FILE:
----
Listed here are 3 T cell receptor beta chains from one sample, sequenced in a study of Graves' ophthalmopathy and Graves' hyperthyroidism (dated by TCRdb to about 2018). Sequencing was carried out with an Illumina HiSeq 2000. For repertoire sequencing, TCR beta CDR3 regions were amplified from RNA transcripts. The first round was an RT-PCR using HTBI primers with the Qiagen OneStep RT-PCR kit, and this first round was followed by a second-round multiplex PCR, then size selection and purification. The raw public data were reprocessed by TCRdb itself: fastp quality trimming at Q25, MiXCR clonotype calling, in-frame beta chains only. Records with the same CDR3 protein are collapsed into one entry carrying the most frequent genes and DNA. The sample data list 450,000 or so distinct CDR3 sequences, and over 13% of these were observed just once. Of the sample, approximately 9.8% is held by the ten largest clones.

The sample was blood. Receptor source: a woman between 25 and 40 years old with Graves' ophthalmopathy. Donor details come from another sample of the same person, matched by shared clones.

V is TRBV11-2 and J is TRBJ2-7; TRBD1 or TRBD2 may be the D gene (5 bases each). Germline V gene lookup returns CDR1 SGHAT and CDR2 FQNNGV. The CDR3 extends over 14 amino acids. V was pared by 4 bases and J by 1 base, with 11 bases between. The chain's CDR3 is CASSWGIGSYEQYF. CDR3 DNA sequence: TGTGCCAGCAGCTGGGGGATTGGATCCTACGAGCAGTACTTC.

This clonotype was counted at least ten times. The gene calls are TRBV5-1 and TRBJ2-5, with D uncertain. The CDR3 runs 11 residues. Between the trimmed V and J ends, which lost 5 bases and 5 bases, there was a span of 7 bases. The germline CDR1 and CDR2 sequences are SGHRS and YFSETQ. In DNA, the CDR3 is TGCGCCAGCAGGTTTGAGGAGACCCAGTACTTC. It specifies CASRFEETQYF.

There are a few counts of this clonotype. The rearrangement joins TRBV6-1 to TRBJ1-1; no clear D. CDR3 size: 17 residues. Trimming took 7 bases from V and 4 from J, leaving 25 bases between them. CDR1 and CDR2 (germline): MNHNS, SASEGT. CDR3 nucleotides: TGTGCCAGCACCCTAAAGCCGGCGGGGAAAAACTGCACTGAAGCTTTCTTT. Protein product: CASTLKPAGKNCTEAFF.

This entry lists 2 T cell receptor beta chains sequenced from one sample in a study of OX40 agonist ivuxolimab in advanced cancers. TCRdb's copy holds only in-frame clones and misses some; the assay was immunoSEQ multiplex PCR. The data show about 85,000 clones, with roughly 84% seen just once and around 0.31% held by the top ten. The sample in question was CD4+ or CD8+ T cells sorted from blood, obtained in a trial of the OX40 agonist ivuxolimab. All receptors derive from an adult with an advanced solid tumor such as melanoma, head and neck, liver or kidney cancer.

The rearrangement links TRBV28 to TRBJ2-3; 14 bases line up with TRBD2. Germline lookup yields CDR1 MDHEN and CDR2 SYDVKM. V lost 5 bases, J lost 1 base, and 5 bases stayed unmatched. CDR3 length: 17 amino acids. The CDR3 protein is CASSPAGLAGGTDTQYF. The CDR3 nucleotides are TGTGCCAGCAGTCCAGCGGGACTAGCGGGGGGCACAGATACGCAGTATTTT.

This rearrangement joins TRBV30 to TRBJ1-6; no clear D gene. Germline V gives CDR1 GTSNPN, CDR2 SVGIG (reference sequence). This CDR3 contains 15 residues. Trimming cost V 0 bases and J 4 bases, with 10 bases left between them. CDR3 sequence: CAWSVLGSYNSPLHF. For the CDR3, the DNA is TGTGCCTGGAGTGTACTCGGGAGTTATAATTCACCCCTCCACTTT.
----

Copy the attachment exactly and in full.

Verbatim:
Listed here are 3 T cell receptor beta chains from one sample, sequenced in a study of Graves' ophthalmopathy and Graves' hyperthyroidism (dated by TCRdb to about 2018). Sequencing was carried out with an Illumina HiSeq 2000. For repertoire sequencing, TCR beta CDR3 regions were amplified from RNA transcripts. The first round was an RT-PCR using HTBI primers with the Qiagen OneStep RT-PCR kit, and this first round was followed by a second-round multiplex PCR, then size selection and purification. The raw public data were reprocessed by TCRdb itself: fastp quality trimming at Q25, MiXCR clonotype calling, in-frame beta chains only. Records with the same CDR3 protein are collapsed into one entry carrying the most frequent genes and DNA. The sample data list 450,000 or so distinct CDR3 sequences, and over 13% of these were observed just once. Of the sample, approximately 9.8% is held by the ten largest clones.

The sample was blood. Receptor source: a woman between 25 and 40 years old with Graves' ophthalmopathy. Donor details come from another sample of the same person, matched by shared clones.

V is TRBV11-2 and J is TRBJ2-7; TRBD1 or TRBD2 may be the D gene (5 bases each). Germline V gene lookup returns CDR1 SGHAT and CDR2 FQNNGV. The CDR3 extends over 14 amino acids. V was pared by 4 bases and J by 1 base, with 11 bases between. The chain's CDR3 is CASSWGIGSYEQYF. CDR3 DNA sequence: TGTGCCAGCAGCTGGGGGATTGGATCCTACGAGCAGTACTTC.

This clonotype was counted at least ten times. The gene calls are TRBV5-1 and TRBJ2-5, with D uncertain. The CDR3 runs 11 residues. Between the trimmed V and J ends, which lost 5 bases and 5 bases, there was a span of 7 bases. The germline CDR1 and CDR2 sequences are SGHRS and YFSETQ. In DNA, the CDR3 is TGCGCCAGCAGGTTTGAGGAGACCCAGTACTTC. It specifies CASRFEETQYF.

There are a few counts of this clonotype. The rearrangement joins TRBV6-1 to TRBJ1-1; no clear D. CDR3 size: 17 residues. Trimming took 7 bases from V and 4 from J, leaving 25 bases between them. CDR1 and CDR2 (germline): MNHNS, SASEGT. CDR3 nucleotides: TGTGCCAGCACCCTAAAGCCGGCGGGGAAAAACTGCACTGAAGCTTTCTTT. Protein product: CASTLKPAGKNCTEAFF.

This entry lists 2 T cell receptor beta chains sequenced from one sample in a study of OX40 agonist ivuxolimab in advanced cancers. TCRdb's copy holds only in-frame clones and misses some; the assay was immunoSEQ multiplex PCR. The data show about 85,000 clones, with roughly 84% seen just once and around 0.31% held by the top ten. The sample in question was CD4+ or CD8+ T cells sorted from blood, obtained in a trial of the OX40 agonist ivuxolimab. All receptors derive from an adult with an advanced solid tumor such as melanoma, head and neck, liver or kidney cancer.

The rearrangement links TRBV28 to TRBJ2-3; 14 bases line up with TRBD2. Germline lookup yields CDR1 MDHEN and CDR2 SYDVKM. V lost 5 bases, J lost 1 base, and 5 bases stayed unmatched. CDR3 length: 17 amino acids. The CDR3 protein is CASSPAGLAGGTDTQYF. The CDR3 nucleotides are TGTGCCAGCAGTCCAGCGGGACTAGCGGGGGGCACAGATACGCAGTATTTT.

This rearrangement joins TRBV30 to TRBJ1-6; no clear D gene. Germline V gives CDR1 GTSNPN, CDR2 SVGIG (reference sequence). This CDR3 contains 15 residues. Trimming cost V 0 bases and J 4 bases, with 10 bases left between them. CDR3 sequence: CAWSVLGSYNSPLHF. For the CDR3, the DNA is TGTGCCTGGAGTGTACTCGGGAGTTATAATTCACCCCTCCACTTT.